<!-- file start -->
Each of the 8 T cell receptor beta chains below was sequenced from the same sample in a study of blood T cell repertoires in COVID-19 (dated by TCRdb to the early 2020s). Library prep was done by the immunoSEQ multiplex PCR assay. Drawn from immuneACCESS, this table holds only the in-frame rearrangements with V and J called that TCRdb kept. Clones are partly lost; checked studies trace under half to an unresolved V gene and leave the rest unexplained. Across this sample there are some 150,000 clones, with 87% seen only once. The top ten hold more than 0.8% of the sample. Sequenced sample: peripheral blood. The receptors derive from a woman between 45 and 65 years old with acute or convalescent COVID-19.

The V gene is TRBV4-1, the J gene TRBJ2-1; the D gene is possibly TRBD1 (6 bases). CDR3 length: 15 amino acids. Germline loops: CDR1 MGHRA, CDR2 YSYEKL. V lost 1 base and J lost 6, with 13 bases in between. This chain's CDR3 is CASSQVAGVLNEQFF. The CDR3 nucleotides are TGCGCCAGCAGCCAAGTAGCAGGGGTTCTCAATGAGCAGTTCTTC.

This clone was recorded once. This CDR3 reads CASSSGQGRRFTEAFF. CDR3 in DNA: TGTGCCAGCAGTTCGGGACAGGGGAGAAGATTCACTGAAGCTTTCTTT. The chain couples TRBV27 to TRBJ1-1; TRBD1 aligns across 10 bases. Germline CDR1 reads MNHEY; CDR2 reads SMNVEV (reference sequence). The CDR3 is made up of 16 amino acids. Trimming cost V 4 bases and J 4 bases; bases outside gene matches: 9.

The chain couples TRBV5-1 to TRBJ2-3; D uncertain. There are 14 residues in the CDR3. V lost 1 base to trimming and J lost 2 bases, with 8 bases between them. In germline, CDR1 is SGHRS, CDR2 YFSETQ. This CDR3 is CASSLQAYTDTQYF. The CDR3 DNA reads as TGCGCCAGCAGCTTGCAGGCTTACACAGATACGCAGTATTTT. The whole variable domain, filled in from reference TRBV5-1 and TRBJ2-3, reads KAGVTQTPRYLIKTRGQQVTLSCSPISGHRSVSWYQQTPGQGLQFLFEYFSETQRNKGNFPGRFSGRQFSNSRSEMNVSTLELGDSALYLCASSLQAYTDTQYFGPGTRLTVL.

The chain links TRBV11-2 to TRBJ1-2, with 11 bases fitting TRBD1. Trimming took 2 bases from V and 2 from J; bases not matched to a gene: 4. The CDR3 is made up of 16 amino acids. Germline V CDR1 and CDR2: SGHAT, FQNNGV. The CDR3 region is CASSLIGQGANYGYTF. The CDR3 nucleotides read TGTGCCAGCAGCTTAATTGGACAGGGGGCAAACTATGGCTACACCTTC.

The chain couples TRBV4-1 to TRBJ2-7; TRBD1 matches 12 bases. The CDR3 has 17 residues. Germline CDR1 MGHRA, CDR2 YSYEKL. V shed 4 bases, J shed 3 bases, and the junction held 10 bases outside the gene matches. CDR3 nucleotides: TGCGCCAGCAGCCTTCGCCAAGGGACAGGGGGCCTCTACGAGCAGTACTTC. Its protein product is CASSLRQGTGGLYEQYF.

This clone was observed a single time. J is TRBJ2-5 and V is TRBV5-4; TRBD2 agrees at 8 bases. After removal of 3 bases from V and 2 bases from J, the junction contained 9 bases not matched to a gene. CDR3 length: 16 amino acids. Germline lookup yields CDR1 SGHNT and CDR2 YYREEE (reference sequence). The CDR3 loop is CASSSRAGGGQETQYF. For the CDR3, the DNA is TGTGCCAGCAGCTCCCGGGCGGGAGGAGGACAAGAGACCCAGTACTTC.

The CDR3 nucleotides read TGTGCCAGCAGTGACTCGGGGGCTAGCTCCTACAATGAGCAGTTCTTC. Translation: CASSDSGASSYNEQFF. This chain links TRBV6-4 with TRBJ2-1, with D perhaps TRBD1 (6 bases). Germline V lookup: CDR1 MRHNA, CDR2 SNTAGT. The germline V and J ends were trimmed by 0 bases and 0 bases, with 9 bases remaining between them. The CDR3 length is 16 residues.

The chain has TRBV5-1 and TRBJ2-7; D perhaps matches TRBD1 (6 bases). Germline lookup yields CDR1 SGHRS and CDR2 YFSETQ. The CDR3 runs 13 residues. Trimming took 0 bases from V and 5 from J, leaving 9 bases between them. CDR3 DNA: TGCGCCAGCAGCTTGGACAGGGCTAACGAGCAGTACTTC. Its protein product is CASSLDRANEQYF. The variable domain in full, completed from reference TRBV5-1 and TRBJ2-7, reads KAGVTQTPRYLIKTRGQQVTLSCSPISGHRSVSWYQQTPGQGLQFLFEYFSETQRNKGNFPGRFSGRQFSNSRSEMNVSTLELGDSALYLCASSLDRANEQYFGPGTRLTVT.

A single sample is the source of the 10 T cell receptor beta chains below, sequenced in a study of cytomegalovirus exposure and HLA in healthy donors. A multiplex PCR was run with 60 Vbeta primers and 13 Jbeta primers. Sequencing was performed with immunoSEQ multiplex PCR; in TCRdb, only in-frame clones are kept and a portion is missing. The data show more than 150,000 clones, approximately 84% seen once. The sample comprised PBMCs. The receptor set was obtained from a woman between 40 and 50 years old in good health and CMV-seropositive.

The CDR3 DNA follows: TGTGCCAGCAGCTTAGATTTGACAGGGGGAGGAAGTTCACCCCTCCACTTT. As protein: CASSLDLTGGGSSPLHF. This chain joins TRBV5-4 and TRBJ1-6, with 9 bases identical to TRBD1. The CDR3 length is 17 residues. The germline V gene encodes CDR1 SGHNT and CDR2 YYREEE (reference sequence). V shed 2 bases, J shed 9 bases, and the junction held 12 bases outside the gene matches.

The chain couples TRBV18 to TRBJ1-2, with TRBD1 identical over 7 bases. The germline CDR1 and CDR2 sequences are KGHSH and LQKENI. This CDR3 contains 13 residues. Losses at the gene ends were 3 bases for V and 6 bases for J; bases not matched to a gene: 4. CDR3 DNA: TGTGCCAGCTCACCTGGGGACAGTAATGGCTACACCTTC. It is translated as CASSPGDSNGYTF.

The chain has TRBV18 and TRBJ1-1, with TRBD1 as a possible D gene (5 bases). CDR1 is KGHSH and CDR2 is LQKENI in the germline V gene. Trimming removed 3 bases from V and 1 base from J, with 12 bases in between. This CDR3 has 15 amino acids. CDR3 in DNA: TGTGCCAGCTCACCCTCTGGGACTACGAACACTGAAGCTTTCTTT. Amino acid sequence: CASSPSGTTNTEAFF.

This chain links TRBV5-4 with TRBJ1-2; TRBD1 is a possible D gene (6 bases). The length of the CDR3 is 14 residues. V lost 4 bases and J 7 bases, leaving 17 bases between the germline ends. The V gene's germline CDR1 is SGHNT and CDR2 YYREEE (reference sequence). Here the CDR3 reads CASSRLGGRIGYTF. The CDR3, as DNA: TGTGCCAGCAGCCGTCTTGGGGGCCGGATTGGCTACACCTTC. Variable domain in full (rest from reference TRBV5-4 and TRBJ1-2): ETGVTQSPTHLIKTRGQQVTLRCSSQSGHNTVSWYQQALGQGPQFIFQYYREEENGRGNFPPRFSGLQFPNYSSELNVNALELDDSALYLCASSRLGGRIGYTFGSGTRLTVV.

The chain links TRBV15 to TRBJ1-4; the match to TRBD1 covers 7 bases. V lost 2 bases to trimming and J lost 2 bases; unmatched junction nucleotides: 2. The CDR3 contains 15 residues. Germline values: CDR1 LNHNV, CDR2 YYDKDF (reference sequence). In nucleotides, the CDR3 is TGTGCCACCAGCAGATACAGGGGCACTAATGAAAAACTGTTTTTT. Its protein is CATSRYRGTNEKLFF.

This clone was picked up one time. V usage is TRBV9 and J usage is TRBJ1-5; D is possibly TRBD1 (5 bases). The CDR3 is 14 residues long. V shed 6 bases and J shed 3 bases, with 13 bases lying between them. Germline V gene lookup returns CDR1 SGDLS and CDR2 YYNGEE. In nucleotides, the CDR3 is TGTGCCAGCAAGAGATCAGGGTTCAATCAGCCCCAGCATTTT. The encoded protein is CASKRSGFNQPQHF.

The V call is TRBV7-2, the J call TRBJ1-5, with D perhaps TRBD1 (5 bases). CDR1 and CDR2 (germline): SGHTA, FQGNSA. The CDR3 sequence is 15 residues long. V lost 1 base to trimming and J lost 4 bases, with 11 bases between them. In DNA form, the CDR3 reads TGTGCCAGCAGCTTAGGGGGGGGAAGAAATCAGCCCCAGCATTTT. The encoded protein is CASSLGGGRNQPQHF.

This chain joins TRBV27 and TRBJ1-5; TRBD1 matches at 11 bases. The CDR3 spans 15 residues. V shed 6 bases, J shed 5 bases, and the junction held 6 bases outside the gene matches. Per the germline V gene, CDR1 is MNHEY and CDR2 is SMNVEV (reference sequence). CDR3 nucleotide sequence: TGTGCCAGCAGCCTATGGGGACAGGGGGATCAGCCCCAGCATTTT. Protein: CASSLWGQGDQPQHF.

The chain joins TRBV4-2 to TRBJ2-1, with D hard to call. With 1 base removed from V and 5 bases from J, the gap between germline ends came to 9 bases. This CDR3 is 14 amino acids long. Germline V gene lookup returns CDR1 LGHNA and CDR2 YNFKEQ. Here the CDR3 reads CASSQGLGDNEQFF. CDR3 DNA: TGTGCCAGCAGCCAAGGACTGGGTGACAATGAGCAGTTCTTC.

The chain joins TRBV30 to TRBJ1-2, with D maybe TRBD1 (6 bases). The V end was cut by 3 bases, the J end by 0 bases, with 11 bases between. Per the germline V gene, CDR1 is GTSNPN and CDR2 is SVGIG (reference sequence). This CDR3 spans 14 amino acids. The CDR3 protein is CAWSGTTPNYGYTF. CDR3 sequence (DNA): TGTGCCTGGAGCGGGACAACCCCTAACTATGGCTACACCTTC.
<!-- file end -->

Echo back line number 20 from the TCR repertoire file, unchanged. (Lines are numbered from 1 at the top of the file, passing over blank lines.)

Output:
The chain joins TRBV30 to TRBJ1-2, with D maybe TRBD1 (6 bases). The V end was cut by 3 bases, the J end by 0 bases, with 11 bases between. Per the germline V gene, CDR1 is GTSNPN and CDR2 is SVGIG (reference sequence). This CDR3 spans 14 amino acids. The CDR3 protein is CAWSGTTPNYGYTF. CDR3 sequence (DNA): TGTGCCTGGAGCGGGACAACCCCTAACTATGGCTACACCTTC.